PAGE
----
The decision to undergo gene therapy in utero for the sake of a fetus should legally rest with the pregnant woman rather than the judiciary or the legislature. Part I of this article provides an overview of the current scope of gene therapy. Part II discusses previous court decisions that either granted or denied petitions for involuntary prenatal intervention. Part III analyzes three reasons why the courts should not impose gene therapy on pregnant women as the technology becomes available. First, a policy that mandates gene therapy would place an undue burden on pregnant women and violate the Equal Protection Clause of the Fourteenth Amendment. Second, a policy that mandates gene therapy would disparately impact women based on race, gender, and socio-economic status. Finally, public policy demands resistance against a policy that mandates gene therapy because of the ethical dilemmas inherent in a judicial determination of which "abnormalities" should be "fixed." Pregnant women should have the right to decide whether or not to undergo gene therapy in utero regardless of the seriousness of the disability, the effectiveness of the therapy, the intrusiveness of the procedure, or the reasons for resisting gene the therapy.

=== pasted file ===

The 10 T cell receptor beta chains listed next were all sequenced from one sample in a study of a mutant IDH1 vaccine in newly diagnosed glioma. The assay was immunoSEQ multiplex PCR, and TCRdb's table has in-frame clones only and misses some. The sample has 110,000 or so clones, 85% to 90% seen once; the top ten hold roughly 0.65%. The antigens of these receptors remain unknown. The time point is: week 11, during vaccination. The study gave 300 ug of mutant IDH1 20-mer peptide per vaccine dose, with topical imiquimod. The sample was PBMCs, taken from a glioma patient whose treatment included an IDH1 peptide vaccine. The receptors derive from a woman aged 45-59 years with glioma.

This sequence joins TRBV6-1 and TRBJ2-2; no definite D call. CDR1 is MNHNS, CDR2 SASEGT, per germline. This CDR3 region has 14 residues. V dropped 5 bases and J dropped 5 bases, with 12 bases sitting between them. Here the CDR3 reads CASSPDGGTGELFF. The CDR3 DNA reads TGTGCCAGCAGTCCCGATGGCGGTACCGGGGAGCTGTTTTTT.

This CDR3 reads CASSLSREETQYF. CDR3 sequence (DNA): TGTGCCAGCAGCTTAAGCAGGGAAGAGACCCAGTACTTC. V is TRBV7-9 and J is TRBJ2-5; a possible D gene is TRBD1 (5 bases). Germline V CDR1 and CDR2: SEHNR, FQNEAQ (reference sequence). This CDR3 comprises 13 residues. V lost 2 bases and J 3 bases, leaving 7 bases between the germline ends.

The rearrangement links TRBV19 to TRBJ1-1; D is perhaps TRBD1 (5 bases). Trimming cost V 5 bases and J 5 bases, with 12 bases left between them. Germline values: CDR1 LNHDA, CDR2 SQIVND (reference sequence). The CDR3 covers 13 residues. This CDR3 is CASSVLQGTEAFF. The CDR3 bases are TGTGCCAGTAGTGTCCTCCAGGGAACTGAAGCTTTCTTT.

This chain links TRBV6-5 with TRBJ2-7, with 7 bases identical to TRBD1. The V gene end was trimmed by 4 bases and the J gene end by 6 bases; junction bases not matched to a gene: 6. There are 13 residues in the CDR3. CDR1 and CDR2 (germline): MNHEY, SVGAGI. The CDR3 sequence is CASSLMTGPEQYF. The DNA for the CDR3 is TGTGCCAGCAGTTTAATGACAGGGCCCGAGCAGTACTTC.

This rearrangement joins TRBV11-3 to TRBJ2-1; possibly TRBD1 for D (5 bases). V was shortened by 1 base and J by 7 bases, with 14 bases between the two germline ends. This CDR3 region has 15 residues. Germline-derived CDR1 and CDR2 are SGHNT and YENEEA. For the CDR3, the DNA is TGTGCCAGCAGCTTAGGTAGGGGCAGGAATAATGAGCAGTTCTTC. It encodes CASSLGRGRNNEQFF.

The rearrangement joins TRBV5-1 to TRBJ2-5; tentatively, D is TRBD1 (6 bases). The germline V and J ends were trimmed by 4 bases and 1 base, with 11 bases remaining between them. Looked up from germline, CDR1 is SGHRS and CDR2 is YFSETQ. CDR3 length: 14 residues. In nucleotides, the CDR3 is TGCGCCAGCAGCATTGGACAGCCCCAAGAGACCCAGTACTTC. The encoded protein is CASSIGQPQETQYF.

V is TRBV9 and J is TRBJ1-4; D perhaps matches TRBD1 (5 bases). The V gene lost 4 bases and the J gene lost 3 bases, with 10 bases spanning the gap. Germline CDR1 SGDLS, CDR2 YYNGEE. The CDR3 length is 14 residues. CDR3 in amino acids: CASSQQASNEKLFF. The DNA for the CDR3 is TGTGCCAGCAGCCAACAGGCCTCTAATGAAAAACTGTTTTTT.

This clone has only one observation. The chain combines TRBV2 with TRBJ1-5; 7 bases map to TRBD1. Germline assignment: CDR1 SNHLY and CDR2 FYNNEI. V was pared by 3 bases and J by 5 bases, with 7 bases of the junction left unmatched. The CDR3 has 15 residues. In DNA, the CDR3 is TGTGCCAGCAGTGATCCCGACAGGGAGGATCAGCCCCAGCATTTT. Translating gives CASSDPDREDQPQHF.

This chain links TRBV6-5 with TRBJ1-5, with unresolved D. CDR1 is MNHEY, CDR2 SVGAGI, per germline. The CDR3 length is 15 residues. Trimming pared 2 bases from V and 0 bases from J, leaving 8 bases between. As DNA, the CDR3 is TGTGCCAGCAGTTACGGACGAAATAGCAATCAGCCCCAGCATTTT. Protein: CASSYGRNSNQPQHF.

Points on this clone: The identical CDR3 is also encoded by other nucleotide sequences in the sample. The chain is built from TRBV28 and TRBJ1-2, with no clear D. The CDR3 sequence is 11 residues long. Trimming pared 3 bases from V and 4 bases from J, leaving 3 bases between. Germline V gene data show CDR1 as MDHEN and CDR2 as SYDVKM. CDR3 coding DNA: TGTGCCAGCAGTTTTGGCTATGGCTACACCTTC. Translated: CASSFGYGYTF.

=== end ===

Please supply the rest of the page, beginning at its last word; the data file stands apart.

Gene Therapy: Legal and Ethical Issues for Pregnant Women ,
47 Clev. St. L. Rev.
available at http://engagedscholarship.csuohio.edu/clevstlrev/vol47/iss1/6